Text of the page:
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I'm looking to learn more on music theory. I purchased the AB guide to music theory which I can see I will look back and say is a great book but I find it inaccessible as a new beginner and without the tutor guidance to go with it.

I have searched online and I see there is a wealth of informative YouTube videos and websites that explain various music concepts but I find that one answer to a question leads into another and I end up completely out of depth. Hence I am looking for some structure to my music theory learning that I can complete at my own pace. I am a slow learner so I would rather an online format vs a personal music teacher.

Any recommendations would be appreciated.
 

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I don't have any youtube recommendations since I don't have a good idea what level you are. You say beginner, but does that mean you don't know the difference between major and minor yet. Or does that mean you have the basics down and are getting into how cadences and jazz harmony works.

In any case, I can tell you that using a piano is immensely helpful. Otherwise, the concepts are too abstract. When you can see and hear the result rather than just read about it, things will click in your mind a lot better. You don't even really need any piano skills to plink out chords other than learning the names of the keys.

I do know where you're coming from though. I had to teach myself harmony as well from books that were way over my head at the time.
 

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Discussion Starter #4
I don't have any youtube recommendations since I don't have a good idea what level you are. You say beginner, but does that mean you don't know the difference between major and minor yet. Or does that mean you have the basics down and are getting into how cadences and jazz harmony works.

In any case, I can tell you that using a piano is immensely helpful. Otherwise, the concepts are too abstract. When you can see and hear the result rather than just read about it, things will click in your mind a lot better. You don't even really need any piano skills to plink out chords other than learning the names of the keys.

I do know where you're coming from though. I had to teach myself harmony as well from books that were way over my head at the time.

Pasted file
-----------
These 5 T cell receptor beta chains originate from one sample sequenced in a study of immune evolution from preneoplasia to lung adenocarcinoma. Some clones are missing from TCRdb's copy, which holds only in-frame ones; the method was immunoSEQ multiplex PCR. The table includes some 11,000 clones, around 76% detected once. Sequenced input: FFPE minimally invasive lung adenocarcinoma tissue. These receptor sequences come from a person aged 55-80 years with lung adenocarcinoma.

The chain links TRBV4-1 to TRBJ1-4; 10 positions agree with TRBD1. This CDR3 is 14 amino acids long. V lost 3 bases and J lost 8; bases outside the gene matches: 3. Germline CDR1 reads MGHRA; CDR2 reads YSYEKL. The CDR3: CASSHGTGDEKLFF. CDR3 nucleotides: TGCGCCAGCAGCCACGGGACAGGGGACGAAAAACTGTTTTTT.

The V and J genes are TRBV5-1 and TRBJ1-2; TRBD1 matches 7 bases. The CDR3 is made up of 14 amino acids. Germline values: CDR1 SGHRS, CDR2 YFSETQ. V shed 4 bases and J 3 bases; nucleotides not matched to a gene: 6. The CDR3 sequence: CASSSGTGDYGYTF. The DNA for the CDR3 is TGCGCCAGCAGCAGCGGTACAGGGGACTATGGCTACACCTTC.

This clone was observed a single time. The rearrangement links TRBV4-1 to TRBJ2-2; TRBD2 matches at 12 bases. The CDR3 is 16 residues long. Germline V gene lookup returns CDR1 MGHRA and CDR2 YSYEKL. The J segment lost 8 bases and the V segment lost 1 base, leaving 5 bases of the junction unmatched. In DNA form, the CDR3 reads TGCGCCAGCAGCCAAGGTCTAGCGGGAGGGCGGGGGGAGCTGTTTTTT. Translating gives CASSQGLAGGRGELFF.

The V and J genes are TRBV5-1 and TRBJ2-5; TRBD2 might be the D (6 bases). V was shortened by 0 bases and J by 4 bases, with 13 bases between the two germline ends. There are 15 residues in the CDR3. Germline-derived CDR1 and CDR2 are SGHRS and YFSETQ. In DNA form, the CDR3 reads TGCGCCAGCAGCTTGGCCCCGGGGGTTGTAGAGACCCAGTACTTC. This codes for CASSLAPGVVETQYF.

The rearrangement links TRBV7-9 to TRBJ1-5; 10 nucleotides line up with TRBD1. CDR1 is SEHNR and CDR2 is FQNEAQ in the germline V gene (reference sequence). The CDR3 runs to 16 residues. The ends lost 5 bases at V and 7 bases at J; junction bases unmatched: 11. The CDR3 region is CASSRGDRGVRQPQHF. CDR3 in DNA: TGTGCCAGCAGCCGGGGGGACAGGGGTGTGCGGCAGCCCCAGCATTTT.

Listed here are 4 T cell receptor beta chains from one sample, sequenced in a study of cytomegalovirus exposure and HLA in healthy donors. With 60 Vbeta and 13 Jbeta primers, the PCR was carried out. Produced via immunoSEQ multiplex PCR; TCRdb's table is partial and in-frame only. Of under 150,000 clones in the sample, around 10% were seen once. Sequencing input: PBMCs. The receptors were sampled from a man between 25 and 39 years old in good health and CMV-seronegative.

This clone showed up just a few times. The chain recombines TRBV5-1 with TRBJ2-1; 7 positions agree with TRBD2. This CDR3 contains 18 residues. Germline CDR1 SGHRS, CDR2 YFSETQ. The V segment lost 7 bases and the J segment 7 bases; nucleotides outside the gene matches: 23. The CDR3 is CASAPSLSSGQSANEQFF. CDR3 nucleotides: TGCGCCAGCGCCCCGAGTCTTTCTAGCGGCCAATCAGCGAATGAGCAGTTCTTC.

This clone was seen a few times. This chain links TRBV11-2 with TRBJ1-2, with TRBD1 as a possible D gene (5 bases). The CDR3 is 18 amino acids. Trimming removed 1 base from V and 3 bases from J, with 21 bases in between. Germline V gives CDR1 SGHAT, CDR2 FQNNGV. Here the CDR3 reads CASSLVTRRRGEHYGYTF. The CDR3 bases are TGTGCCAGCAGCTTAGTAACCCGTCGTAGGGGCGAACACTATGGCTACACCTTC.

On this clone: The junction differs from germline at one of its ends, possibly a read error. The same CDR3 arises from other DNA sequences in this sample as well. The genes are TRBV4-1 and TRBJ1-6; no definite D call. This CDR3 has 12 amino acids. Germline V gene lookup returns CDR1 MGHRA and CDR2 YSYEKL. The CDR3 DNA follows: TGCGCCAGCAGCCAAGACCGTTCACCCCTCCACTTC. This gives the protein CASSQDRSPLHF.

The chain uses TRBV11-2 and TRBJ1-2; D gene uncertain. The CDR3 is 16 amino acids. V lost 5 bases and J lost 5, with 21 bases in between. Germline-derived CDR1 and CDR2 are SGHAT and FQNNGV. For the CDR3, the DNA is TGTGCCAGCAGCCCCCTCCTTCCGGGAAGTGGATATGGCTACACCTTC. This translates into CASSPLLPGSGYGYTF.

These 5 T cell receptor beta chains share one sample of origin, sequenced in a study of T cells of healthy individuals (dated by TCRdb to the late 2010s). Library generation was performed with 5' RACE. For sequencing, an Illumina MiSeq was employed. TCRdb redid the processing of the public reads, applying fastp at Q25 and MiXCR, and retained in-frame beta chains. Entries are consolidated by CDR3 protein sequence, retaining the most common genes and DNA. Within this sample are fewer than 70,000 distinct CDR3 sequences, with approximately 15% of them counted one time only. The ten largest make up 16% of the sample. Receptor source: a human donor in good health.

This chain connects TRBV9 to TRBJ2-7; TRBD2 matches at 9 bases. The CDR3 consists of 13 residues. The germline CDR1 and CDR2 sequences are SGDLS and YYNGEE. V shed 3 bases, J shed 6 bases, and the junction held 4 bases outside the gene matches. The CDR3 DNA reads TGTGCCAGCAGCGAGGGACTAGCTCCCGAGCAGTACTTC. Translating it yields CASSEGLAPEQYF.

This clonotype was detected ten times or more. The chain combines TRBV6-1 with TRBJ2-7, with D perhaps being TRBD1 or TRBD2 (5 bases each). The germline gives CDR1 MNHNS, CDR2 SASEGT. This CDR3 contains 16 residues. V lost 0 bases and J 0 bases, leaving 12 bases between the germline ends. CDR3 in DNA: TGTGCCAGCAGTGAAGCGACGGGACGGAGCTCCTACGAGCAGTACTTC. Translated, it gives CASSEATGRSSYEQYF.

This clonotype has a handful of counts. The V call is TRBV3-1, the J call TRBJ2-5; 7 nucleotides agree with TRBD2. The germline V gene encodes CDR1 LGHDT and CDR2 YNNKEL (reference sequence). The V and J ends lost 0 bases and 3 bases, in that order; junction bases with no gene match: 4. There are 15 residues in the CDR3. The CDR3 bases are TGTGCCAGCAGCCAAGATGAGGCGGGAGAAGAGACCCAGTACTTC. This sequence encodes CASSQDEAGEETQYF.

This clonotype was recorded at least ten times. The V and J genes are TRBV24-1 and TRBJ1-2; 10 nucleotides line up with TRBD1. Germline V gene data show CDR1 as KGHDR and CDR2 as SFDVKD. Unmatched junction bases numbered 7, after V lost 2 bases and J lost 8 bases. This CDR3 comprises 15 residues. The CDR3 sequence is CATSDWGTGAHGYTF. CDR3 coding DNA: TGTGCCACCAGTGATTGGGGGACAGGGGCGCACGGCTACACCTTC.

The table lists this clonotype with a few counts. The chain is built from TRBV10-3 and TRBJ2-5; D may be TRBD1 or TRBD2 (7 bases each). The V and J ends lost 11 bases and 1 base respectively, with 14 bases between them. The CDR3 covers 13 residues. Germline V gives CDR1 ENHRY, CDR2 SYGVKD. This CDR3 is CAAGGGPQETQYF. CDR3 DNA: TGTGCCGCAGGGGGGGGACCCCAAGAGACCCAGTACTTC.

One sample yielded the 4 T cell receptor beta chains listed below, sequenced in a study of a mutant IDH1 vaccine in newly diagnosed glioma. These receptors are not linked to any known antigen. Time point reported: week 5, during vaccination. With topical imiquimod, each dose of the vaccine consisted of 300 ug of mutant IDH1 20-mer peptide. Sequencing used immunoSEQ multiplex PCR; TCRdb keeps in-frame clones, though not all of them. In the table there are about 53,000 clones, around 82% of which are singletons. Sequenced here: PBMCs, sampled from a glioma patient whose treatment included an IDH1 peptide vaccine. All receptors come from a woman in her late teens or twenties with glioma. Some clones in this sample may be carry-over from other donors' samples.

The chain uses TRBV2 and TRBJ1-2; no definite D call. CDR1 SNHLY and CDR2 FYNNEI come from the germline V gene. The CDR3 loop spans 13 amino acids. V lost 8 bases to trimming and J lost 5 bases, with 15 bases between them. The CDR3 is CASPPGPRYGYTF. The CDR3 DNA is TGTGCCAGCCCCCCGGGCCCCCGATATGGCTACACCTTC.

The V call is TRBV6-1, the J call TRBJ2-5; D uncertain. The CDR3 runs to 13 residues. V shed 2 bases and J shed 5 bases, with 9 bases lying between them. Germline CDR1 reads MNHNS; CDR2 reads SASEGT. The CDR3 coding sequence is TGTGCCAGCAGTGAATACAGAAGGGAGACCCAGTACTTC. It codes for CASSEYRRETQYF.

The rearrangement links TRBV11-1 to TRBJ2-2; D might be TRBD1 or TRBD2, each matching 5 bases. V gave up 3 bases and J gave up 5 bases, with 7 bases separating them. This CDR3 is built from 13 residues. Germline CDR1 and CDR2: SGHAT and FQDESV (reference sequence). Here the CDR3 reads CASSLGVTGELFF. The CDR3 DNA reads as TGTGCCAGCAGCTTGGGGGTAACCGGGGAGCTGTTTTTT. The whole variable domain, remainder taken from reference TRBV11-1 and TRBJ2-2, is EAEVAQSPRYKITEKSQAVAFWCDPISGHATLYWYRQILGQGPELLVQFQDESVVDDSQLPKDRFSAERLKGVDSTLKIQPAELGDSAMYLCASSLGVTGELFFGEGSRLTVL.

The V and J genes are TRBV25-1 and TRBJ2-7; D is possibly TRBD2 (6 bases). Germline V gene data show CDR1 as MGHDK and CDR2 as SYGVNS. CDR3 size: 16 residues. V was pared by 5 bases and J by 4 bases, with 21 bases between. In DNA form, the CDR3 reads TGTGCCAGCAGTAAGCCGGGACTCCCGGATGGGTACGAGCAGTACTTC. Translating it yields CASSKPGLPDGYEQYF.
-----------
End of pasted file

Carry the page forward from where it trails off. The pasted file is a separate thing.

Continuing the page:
I started in March as a new beginner. I have taught myself to read basic music. I think I'm looking to expand my knowledge on things like chord progression, harmony and any other tools that will help me to improvise. I keep picking up the circle of fifths and then put it down again so that's about where I'm at.
 

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I started in March as a new beginner. I have taught myself to read basic music. I think I'm looking to expand my knowledge on things like chord progression, harmony and any other tools that will help me to improvise. I keep picking up the circle of fifths and then put it down again so that's about where I'm at.
Don't give up on the circle. Just bite the bullet and memorize it like you did your multiplication tables as a kid. Quiz yourself when you drive or when you're trying to go to sleep. The circle is extremely useful.

Chords are also like multiplication tables. They must be memorized. When you're improvising, you don't have time to calculate the 3rd or 5th of a chord. You have to be able to recall it instantly without thinking. Start with the circle, and you'll have all your 5ths (and 4ths if you go around the circle backwards). When you know the circle of 4ths, that also gives you all your ii-V-I progressions (any 3 adjacent notes on the circle). Next, learn triads (major and minor). Adding 7ths and 9ths is easy since they're just a step down (half step for major) and up from the root. A month of drilling those basics, and you'll have a solid foundation. Then you can go back to the youtube videos for the why and more in depth study.
 
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